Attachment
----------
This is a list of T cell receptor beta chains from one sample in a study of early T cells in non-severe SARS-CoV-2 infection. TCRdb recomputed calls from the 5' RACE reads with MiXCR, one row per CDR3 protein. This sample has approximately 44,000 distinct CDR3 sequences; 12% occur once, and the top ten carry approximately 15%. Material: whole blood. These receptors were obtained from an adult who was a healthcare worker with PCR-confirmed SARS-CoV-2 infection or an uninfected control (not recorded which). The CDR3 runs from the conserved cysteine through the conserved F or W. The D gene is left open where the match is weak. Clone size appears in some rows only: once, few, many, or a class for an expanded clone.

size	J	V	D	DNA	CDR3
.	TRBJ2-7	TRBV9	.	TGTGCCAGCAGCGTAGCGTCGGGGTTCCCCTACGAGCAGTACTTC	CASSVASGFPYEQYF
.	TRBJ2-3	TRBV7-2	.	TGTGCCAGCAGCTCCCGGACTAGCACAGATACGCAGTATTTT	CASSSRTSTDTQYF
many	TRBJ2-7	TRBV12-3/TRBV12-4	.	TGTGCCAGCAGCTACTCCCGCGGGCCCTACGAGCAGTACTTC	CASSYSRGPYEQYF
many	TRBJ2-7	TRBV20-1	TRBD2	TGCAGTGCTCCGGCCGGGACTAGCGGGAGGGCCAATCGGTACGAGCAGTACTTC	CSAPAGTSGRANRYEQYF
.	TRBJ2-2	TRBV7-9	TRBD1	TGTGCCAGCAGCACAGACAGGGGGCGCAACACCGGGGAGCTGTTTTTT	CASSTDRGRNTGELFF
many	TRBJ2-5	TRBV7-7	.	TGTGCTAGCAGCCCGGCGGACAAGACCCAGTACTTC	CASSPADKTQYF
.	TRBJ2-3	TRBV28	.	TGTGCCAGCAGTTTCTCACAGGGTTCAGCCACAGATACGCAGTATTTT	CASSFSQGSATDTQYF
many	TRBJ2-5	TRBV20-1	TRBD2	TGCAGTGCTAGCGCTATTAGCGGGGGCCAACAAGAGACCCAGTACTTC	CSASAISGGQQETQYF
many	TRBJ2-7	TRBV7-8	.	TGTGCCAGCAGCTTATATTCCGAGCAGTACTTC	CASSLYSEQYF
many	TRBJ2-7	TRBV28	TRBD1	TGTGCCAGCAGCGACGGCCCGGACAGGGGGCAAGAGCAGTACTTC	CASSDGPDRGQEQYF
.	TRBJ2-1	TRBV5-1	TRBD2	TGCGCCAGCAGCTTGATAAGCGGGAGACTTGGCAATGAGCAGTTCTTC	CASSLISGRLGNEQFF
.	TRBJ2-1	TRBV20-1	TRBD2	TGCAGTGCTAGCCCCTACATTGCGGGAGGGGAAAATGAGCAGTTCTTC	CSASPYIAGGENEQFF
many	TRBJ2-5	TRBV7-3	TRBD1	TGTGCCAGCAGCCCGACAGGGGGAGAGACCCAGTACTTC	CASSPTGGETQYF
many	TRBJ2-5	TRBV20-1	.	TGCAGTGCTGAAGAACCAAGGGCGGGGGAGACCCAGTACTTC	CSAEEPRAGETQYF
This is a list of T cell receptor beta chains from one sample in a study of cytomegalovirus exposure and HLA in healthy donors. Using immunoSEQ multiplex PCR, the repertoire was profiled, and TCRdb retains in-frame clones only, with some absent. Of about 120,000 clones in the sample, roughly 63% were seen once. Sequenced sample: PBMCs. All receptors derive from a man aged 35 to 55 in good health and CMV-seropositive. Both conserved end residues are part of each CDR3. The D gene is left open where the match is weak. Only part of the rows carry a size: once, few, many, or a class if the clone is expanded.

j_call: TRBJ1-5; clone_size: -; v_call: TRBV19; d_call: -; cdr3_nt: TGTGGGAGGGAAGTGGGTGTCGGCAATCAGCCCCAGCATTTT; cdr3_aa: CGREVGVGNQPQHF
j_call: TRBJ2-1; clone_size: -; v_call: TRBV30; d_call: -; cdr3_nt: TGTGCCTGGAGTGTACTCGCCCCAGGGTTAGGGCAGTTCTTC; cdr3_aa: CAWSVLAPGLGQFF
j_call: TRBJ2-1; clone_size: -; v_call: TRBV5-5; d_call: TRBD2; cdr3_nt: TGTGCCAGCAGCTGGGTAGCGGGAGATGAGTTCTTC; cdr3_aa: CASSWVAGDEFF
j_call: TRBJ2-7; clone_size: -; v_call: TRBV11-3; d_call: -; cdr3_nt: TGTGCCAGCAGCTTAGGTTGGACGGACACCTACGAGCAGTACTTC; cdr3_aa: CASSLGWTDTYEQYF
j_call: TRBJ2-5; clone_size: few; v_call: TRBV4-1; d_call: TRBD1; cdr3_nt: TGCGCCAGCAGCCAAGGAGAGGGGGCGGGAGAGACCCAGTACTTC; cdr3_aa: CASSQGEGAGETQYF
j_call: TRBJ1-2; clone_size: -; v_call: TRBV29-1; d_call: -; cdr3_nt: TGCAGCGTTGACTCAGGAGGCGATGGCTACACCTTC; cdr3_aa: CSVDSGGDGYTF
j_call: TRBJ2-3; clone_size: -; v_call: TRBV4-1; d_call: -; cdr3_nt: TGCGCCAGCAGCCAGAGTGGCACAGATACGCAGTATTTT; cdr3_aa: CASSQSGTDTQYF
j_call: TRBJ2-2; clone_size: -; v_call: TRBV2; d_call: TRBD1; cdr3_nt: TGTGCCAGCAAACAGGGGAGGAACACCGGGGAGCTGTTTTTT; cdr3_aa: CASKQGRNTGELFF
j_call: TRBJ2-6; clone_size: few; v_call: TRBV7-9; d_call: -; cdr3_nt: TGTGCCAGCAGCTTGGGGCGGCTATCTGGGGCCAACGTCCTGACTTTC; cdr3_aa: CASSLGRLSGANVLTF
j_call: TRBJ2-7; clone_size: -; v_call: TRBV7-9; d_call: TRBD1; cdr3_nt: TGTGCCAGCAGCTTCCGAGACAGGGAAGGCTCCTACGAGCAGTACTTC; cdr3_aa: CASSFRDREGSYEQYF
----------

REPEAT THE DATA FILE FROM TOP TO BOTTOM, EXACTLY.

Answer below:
This is a list of T cell receptor beta chains from one sample in a study of early T cells in non-severe SARS-CoV-2 infection. TCRdb recomputed calls from the 5' RACE reads with MiXCR, one row per CDR3 protein. This sample has approximately 44,000 distinct CDR3 sequences; 12% occur once, and the top ten carry approximately 15%. Material: whole blood. These receptors were obtained from an adult who was a healthcare worker with PCR-confirmed SARS-CoV-2 infection or an uninfected control (not recorded which). The CDR3 runs from the conserved cysteine through the conserved F or W. The D gene is left open where the match is weak. Clone size appears in some rows only: once, few, many, or a class for an expanded clone.

size	J	V	D	DNA	CDR3
.	TRBJ2-7	TRBV9	.	TGTGCCAGCAGCGTAGCGTCGGGGTTCCCCTACGAGCAGTACTTC	CASSVASGFPYEQYF
.	TRBJ2-3	TRBV7-2	.	TGTGCCAGCAGCTCCCGGACTAGCACAGATACGCAGTATTTT	CASSSRTSTDTQYF
many	TRBJ2-7	TRBV12-3/TRBV12-4	.	TGTGCCAGCAGCTACTCCCGCGGGCCCTACGAGCAGTACTTC	CASSYSRGPYEQYF
many	TRBJ2-7	TRBV20-1	TRBD2	TGCAGTGCTCCGGCCGGGACTAGCGGGAGGGCCAATCGGTACGAGCAGTACTTC	CSAPAGTSGRANRYEQYF
.	TRBJ2-2	TRBV7-9	TRBD1	TGTGCCAGCAGCACAGACAGGGGGCGCAACACCGGGGAGCTGTTTTTT	CASSTDRGRNTGELFF
many	TRBJ2-5	TRBV7-7	.	TGTGCTAGCAGCCCGGCGGACAAGACCCAGTACTTC	CASSPADKTQYF
.	TRBJ2-3	TRBV28	.	TGTGCCAGCAGTTTCTCACAGGGTTCAGCCACAGATACGCAGTATTTT	CASSFSQGSATDTQYF
many	TRBJ2-5	TRBV20-1	TRBD2	TGCAGTGCTAGCGCTATTAGCGGGGGCCAACAAGAGACCCAGTACTTC	CSASAISGGQQETQYF
many	TRBJ2-7	TRBV7-8	.	TGTGCCAGCAGCTTATATTCCGAGCAGTACTTC	CASSLYSEQYF
many	TRBJ2-7	TRBV28	TRBD1	TGTGCCAGCAGCGACGGCCCGGACAGGGGGCAAGAGCAGTACTTC	CASSDGPDRGQEQYF
.	TRBJ2-1	TRBV5-1	TRBD2	TGCGCCAGCAGCTTGATAAGCGGGAGACTTGGCAATGAGCAGTTCTTC	CASSLISGRLGNEQFF
.	TRBJ2-1	TRBV20-1	TRBD2	TGCAGTGCTAGCCCCTACATTGCGGGAGGGGAAAATGAGCAGTTCTTC	CSASPYIAGGENEQFF
many	TRBJ2-5	TRBV7-3	TRBD1	TGTGCCAGCAGCCCGACAGGGGGAGAGACCCAGTACTTC	CASSPTGGETQYF
many	TRBJ2-5	TRBV20-1	.	TGCAGTGCTGAAGAACCAAGGGCGGGGGAGACCCAGTACTTC	CSAEEPRAGETQYF
This is a list of T cell receptor beta chains from one sample in a study of cytomegalovirus exposure and HLA in healthy donors. Using immunoSEQ multiplex PCR, the repertoire was profiled, and TCRdb retains in-frame clones only, with some absent. Of about 120,000 clones in the sample, roughly 63% were seen once. Sequenced sample: PBMCs. All receptors derive from a man aged 35 to 55 in good health and CMV-seropositive. Both conserved end residues are part of each CDR3. The D gene is left open where the match is weak. Only part of the rows carry a size: once, few, many, or a class if the clone is expanded.

j_call: TRBJ1-5; clone_size: -; v_call: TRBV19; d_call: -; cdr3_nt: TGTGGGAGGGAAGTGGGTGTCGGCAATCAGCCCCAGCATTTT; cdr3_aa: CGREVGVGNQPQHF
j_call: TRBJ2-1; clone_size: -; v_call: TRBV30; d_call: -; cdr3_nt: TGTGCCTGGAGTGTACTCGCCCCAGGGTTAGGGCAGTTCTTC; cdr3_aa: CAWSVLAPGLGQFF
j_call: TRBJ2-1; clone_size: -; v_call: TRBV5-5; d_call: TRBD2; cdr3_nt: TGTGCCAGCAGCTGGGTAGCGGGAGATGAGTTCTTC; cdr3_aa: CASSWVAGDEFF
j_call: TRBJ2-7; clone_size: -; v_call: TRBV11-3; d_call: -; cdr3_nt: TGTGCCAGCAGCTTAGGTTGGACGGACACCTACGAGCAGTACTTC; cdr3_aa: CASSLGWTDTYEQYF
j_call: TRBJ2-5; clone_size: few; v_call: TRBV4-1; d_call: TRBD1; cdr3_nt: TGCGCCAGCAGCCAAGGAGAGGGGGCGGGAGAGACCCAGTACTTC; cdr3_aa: CASSQGEGAGETQYF
j_call: TRBJ1-2; clone_size: -; v_call: TRBV29-1; d_call: -; cdr3_nt: TGCAGCGTTGACTCAGGAGGCGATGGCTACACCTTC; cdr3_aa: CSVDSGGDGYTF
j_call: TRBJ2-3; clone_size: -; v_call: TRBV4-1; d_call: -; cdr3_nt: TGCGCCAGCAGCCAGAGTGGCACAGATACGCAGTATTTT; cdr3_aa: CASSQSGTDTQYF
j_call: TRBJ2-2; clone_size: -; v_call: TRBV2; d_call: TRBD1; cdr3_nt: TGTGCCAGCAAACAGGGGAGGAACACCGGGGAGCTGTTTTTT; cdr3_aa: CASKQGRNTGELFF
j_call: TRBJ2-6; clone_size: few; v_call: TRBV7-9; d_call: -; cdr3_nt: TGTGCCAGCAGCTTGGGGCGGCTATCTGGGGCCAACGTCCTGACTTTC; cdr3_aa: CASSLGRLSGANVLTF
j_call: TRBJ2-7; clone_size: -; v_call: TRBV7-9; d_call: TRBD1; cdr3_nt: TGTGCCAGCAGCTTCCGAGACAGGGAAGGCTCCTACGAGCAGTACTTC; cdr3_aa: CASSFRDREGSYEQYF